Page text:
Ice-Monikers: the Top 5 Nicknames in NHL History

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In a sport where many of the player’s actual names are impossible to say, an extensive list of nicknames is to be expected. After all, if you can’t pronounce Yarislov, why not just call him Slovvy Joe? It just makes sense. It’s lazy, and doesn’t require educating ourselves. In short, it’s the American way. And in its long history, the NHL has churned out more than just names with a bunch of syllables. It has also churned out some truly great nicknames, and here are the best of the best.

5 Wayne Gretzky – “The Great One”

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Wayne Gretzky was so good at hockey they couldn’t even come up with something clever to call him. It was only after the millionth person looked at him on the ice and said “Damn, this dude is great,” that everyone just gave up trying to be clever and stuck with calling him “The Great One.” What the name lacks in imagination though, it makes up for in the fact that it makes him sound like some kind of hockey deity, which he is. In fact, rumor has it that to this day many Canadian fathers still make their sons sleep with their skates on and have them pray for the favor of the Great One each night before bed.

4 Curtis Joseph – “Cujo”

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Over the course of his twenty-year NHL career, Curtis Joseph was charged with stopping pucks for six different teams and became the first goalie in NHL history to win a playoff game in five different uniforms. However, we’re not here to praise his goalkeeping prowess or his remarkable consistency over a long career, we’re here to tell you he had a sweet nickname: “Cujo.” Sure, it’s only the first syllables of both his first and last names mashed together, and usually that makes for a lame nickname, but in this case those syllables happen to form the name of a horror movie St. Bernard that contracts rabies and proceeds to terrorize an entire town. So yeah, Cujo’s okay by us.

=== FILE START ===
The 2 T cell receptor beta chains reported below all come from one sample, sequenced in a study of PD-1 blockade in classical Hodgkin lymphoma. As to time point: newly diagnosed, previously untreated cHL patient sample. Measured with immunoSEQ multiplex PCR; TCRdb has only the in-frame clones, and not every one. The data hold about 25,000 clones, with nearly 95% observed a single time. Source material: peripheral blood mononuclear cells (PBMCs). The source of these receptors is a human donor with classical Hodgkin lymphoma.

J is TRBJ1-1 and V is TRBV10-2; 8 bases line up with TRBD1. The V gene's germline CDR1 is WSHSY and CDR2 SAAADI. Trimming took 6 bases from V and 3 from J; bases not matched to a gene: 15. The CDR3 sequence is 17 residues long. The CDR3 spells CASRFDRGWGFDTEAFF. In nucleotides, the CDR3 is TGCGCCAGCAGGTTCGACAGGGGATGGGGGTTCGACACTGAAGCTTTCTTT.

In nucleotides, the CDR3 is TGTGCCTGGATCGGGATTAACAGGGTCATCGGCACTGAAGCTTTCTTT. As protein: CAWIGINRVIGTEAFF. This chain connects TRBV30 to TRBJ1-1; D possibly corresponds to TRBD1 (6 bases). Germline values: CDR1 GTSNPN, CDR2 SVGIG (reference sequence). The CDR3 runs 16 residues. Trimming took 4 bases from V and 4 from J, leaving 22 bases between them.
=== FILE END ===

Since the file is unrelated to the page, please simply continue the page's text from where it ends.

3 Clark Gillies – “Jethro”

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Once in a great while, a nickname is so perfect, so without flaw, that it fits its owner like a velvet glove. This is one of those times. And the velvet glove is known only as “Jethro.” One look at this guy and you just get it. Named for his resemblance to the moronic cousin on TV’s “Beverly Hillbillies,” Clark Gillies and his beard helped lead the New York Islanders to four straight Stanley Cup Championships in the 1980s, a feat that few NHL players have ever accomplished. He also once posed for Penthouse Magazine alongside three of his teammates, a feat that even fewer NHL players can lay claim to. So say what you will about his goofy nickname, whether it was on the ice or in the pages of “Jethro” always got the job done.

2 Pavel Bure – “The Russian Rocket”

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Since the Cold War was comfortably over by the time Pavel Bure rose to NHL prominence, there was nothing uncomfortable or ominous about giving him a killer nickname like the “Russian Rocket.” Given the moniker for his blinding speed, Bure could move faster and more nimbly on ice skates than Mark Wahlberg could in a Mini Cooper. His stellar stick-handling and blinding speed made him an absolute terror for opposing goalies, and his off-ice moves struck fear in the hearts of any Russian man trying to hold onto his girlfriend (Bure once dated Anna Kournikova and is now married to a model fifteen years his junior).

1 Mario Lemieux – “Super Mario”

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Is he a fleet-skating, smooth shooting, Hall of Fame NHL center, or is he a valiant but overweight plumber who chomps on mushrooms and fights dragon-turtles in the name of love? Either way, everyone loves “Super Mario.” Playing at the exact time the video game legend rose to fame, Mario Lemieux’s skills in every facet of the game led the Pittsburgh Penguins to the Stanley Cup and rightfully earned him this kickass 8-bit nickname. On the ice, there was nothing Lemieux couldn’t do, and if we’re being honest, if he were tasked with storming Bowser’s castle to save Princess Peach, he’d probably kick butt at that, too.

And those, ladies and gents, are the greatest nicknames in professional hockey history. If we left any out, you’re welcome to make your own list, but know that we are well aware that we left Guy “The Flower” LaFleur off the list. Because any way you cut it, no matter how amazing you were at hockey, “The Flower” is still the worst nickname in the history of sports.

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